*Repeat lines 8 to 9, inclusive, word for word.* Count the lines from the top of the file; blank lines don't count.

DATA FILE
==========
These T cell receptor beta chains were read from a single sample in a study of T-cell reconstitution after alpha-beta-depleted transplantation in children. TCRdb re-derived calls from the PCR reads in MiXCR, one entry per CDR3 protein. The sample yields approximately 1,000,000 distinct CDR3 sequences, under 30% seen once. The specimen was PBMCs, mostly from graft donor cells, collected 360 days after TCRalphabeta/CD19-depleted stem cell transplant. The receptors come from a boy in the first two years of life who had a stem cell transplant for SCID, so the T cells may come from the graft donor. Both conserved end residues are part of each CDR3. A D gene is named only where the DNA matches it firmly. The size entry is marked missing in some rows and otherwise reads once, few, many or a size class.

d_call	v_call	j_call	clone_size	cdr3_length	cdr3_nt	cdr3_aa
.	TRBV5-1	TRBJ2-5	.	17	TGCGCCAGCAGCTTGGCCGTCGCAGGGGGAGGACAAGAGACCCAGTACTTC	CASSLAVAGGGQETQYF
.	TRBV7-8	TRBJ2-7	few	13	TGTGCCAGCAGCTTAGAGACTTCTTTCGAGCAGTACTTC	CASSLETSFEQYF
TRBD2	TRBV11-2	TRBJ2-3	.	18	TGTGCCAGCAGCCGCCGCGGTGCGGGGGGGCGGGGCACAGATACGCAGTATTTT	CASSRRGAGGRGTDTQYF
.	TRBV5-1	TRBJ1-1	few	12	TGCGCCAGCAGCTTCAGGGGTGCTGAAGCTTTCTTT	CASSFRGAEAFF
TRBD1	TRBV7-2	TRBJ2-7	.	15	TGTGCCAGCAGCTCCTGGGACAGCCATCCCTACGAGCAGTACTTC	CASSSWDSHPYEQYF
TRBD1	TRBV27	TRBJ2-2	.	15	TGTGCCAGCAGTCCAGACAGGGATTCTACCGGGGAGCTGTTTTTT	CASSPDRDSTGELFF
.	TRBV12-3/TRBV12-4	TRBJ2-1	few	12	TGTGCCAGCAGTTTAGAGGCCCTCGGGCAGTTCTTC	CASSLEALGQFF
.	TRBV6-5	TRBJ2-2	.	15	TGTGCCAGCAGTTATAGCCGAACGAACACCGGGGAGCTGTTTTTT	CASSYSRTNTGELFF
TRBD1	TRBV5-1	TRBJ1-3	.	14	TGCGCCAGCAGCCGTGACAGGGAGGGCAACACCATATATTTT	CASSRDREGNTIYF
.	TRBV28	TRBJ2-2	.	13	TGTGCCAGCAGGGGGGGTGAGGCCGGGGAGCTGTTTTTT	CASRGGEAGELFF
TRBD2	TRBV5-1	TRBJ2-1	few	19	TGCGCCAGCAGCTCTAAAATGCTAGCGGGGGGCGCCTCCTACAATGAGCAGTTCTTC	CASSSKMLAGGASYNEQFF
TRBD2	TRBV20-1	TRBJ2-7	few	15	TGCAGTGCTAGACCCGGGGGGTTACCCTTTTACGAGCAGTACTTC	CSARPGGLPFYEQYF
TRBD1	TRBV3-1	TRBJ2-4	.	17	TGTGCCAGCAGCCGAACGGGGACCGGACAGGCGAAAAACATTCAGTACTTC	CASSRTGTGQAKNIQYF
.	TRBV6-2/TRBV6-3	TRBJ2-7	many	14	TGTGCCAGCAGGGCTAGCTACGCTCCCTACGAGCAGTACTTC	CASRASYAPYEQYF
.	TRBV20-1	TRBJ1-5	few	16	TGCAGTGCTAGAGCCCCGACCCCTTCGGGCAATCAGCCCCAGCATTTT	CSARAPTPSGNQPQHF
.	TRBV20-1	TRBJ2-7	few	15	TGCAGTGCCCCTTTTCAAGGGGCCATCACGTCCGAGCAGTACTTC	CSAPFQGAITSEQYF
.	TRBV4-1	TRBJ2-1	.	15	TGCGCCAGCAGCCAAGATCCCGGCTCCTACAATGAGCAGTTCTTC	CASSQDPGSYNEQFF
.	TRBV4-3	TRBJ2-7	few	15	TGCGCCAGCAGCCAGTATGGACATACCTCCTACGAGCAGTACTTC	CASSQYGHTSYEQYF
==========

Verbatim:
TRBD1	TRBV27	TRBJ2-2	.	15	TGTGCCAGCAGTCCAGACAGGGATTCTACCGGGGAGCTGTTTTTT	CASSPDRDSTGELFF
.	TRBV12-3/TRBV12-4	TRBJ2-1	few	12	TGTGCCAGCAGTTTAGAGGCCCTCGGGCAGTTCTTC	CASSLEALGQFF